In fact, a lot of the existing nuclear agreements are designed to facilitate dialogue, build confidence and create transparency. The Open Skies Treaty 2002, for example, allows states to make certain flights to check the weapons and measures of the other states that have signed the treaty. Although this didn't result in any actual strategic advantage - as states already had sufficient technology to monitor these weapons – this was simply a confidence-building measure. The new Treaty on the Prohibition of Nuclear Weapons - with its outright prohibition of nuclear weapons - has a similar role as well. It is trying to shift the dialogue.”

Does the Treaty on the Prohibition of Nuclear Weapons weaken the influence of the NPT treaty?
“The Treaty on the Non-Proliferation of Nuclear Weapons (NPT) was drafted in 1967, at the height of the Cold War, so it has been in place for over fifty years. However, the nuclear weapon states have not yet fulfilled their promise to disarm. The non-nuclear weapon states, on the other hand, have fulfilled their obligations. They haven't received nuclear weapons, they haven’t developed nuclear weapons, so the NPT treaty been a somewhat one-sided treaty.  

What the 2017 Treaty on the Prohibition of Nuclear Weapons has done, is shift the central norm from one of just interstate control to a broader focus on human value. And that is a shift you can see more generally in international law, with greater recognition of individuals, or animals, or climate, and more. At the current 10th Review Conference, a lot of non-nuclear weapon states are now demanding that the five nuclear weapon states make good on their Article 6 promises to disarm. So I think that the TPNW calling for a complete ban on nuclear weapons, has been a good strategic move to try and elevate the prohibition norm within the NPT treaty.”

Technology has developed quite rapidly in these last seven years. Does emerging technologies’ impact on nuclear weapons play a role at the 10th Review Conference?
“That is indeed an important debate at the moment. Technology is changing rapidly, and it is now even changing the way that we define a ‘weapon’. So, can we still use these descriptive treaties? Or will treaties have to become broader in their codification of norms? Or do we perhaps need a totally different model? These are questions that need to be answered, as we will need to set up mechanisms that are future-proof. The focus would need to be on confidence-building and transparency, because that's how we reduce conflict.”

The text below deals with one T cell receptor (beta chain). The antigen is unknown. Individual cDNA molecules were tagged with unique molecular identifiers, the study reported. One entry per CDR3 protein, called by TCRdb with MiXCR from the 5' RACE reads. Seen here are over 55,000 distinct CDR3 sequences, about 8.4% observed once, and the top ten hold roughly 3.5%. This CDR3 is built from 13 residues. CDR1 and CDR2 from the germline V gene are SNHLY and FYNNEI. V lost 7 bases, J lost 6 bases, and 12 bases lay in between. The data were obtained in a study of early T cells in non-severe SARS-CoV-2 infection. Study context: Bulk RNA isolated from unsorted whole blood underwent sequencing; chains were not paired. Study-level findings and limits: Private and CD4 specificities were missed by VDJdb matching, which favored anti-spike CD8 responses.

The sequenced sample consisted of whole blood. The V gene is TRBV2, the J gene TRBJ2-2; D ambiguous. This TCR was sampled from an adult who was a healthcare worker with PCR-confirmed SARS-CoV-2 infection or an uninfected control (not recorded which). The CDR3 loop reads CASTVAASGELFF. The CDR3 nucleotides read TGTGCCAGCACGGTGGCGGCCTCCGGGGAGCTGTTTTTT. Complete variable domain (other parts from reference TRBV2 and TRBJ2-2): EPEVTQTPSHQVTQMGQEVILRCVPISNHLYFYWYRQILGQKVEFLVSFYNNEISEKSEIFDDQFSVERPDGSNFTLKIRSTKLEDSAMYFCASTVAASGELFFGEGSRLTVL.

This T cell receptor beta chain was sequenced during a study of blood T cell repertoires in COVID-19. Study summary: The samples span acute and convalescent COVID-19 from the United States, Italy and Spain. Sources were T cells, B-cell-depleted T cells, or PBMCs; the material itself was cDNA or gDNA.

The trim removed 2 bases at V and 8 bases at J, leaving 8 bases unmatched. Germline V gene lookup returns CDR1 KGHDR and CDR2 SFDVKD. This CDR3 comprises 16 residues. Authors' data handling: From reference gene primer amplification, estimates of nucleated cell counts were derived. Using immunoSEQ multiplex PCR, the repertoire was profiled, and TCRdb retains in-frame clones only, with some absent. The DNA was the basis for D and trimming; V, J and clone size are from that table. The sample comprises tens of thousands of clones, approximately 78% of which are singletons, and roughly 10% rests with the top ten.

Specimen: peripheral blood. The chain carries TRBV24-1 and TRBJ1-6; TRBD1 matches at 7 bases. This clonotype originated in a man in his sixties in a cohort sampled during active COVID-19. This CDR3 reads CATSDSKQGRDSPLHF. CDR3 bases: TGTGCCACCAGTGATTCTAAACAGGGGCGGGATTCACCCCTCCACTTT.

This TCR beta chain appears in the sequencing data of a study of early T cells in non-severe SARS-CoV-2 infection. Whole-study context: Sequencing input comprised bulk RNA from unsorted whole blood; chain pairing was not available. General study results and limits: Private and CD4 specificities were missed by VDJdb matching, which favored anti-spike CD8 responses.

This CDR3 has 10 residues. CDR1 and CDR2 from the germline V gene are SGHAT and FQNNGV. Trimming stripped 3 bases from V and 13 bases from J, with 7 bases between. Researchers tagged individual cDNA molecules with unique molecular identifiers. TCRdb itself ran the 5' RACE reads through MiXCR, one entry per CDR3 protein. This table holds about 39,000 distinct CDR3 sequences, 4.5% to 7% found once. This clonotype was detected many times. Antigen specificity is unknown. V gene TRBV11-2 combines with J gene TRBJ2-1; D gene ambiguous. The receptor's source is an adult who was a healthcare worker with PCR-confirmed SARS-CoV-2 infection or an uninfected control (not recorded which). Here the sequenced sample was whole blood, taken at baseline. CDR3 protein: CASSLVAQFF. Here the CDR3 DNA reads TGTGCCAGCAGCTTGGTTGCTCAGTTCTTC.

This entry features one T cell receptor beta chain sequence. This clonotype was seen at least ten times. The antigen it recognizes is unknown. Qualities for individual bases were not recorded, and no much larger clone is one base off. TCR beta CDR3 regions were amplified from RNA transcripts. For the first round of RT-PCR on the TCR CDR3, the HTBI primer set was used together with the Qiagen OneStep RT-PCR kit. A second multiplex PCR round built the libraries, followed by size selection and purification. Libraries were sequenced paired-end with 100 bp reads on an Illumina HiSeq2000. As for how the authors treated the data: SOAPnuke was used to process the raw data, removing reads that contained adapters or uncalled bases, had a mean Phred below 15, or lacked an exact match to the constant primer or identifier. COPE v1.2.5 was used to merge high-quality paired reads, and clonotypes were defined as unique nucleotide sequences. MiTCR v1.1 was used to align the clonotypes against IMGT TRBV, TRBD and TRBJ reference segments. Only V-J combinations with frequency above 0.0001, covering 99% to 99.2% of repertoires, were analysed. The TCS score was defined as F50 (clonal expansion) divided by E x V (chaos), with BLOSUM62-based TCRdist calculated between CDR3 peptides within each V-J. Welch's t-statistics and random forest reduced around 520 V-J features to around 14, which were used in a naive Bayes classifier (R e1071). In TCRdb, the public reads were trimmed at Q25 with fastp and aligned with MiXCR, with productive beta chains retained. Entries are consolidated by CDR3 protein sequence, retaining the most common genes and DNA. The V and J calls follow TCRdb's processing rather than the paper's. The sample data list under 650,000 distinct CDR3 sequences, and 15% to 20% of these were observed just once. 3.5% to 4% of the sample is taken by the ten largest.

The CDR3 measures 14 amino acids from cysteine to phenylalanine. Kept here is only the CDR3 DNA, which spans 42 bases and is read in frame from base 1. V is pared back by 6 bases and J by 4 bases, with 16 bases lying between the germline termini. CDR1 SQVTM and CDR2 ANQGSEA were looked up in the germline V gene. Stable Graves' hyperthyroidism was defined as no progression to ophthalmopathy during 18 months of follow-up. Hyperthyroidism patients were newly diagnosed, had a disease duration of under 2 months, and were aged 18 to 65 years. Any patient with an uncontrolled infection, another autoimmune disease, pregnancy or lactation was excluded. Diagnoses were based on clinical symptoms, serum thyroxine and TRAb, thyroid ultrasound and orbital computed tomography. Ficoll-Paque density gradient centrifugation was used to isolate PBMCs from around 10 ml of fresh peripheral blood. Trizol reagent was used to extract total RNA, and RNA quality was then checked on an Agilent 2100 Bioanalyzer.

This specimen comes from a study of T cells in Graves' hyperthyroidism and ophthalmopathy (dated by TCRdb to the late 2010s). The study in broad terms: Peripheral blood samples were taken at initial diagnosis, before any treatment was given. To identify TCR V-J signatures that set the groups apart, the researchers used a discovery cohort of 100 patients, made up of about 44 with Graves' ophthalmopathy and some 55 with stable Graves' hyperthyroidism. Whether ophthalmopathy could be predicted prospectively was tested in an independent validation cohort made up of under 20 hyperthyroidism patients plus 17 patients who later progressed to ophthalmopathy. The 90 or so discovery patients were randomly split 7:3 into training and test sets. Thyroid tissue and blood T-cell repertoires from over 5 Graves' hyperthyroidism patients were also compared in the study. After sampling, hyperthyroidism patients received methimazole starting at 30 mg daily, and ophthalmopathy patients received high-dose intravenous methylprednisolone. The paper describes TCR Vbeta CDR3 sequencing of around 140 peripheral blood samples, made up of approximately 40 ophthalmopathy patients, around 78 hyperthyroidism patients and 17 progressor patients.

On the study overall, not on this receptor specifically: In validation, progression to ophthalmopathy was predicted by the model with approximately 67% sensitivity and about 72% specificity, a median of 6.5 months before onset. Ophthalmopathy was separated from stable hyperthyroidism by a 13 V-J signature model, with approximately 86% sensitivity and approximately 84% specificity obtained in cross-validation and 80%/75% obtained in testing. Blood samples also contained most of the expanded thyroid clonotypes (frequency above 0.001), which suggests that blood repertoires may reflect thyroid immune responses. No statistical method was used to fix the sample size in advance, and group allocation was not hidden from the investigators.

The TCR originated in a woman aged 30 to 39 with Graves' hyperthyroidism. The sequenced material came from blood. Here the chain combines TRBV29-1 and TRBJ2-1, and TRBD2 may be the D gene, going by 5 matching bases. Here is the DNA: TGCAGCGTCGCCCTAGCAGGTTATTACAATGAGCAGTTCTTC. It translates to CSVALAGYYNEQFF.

There has been debate as to the effectiveness of treaties. Do you think the NPT has been effective?
“As I have said before, in the area of nuclear disarmament, the NPT cannot claim to be very successful, as no nuclear state has fulfilled its promise to disarm. However, as we’ve seen, treaties do not stand on their own. Every single action plays a part in achieving and maintaining a nuclear-free future, as the Treaty on the Prohibition of Nuclear Weapons has shown. While codifying legal norms does not necessarily prevent nuclear war, it does work towards creating a world where the development, possession and use of nuclear weapons is unthinkable.”

Update Monday 29-08-2022
As Thea Coventry feared might happen at the time of this interview, the 10th NPT Review Conference has, after four weeks of intense negotiations, ended without a consensus document. As Russia refused to accept the final version of the consensus document, there is no agreement on the path forward to disarmament within the framework of the Nuclear Non-Proliferation Treaty. Thea Coventry:

“Russia’s blocking of the weakened version of the final consensus document is disappointing and it is a big blow to the future of NPT. The silver lining, however, is the safety around the Zaporizhzhia power plant, Ukraine’s and Europe’s largest nuclear facility. The good news is that inspectors from the International Atomic Energy Agency (IAEA) are being sent to protect the safety and security next week. This was a priority for the participating states and a core topic of discussion at the meeting."

“The failure to achieve consensus at the 10th Review Conference, only stresses the importance of the Treaty on the Prohibition of Nuclear Weapons, as this is the alternative legal framework for states to continue implementing the nuclear disarmament obligations of the NPT.”

Thea Coventry
Thea Coventry forms part of the ‘Regulation in the public interest: disruptive technologies in peace and security’ strand of research. Thea is completing her PhD (Leiden University) investigating the role of accidental and strategic textual ambiguity in the progressive development and codification of legal rules in the field of State criminal jurisdiction. Her research interests include international arms control law, maritime security, and transnational criminal law.

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Thea Coventry LL.M.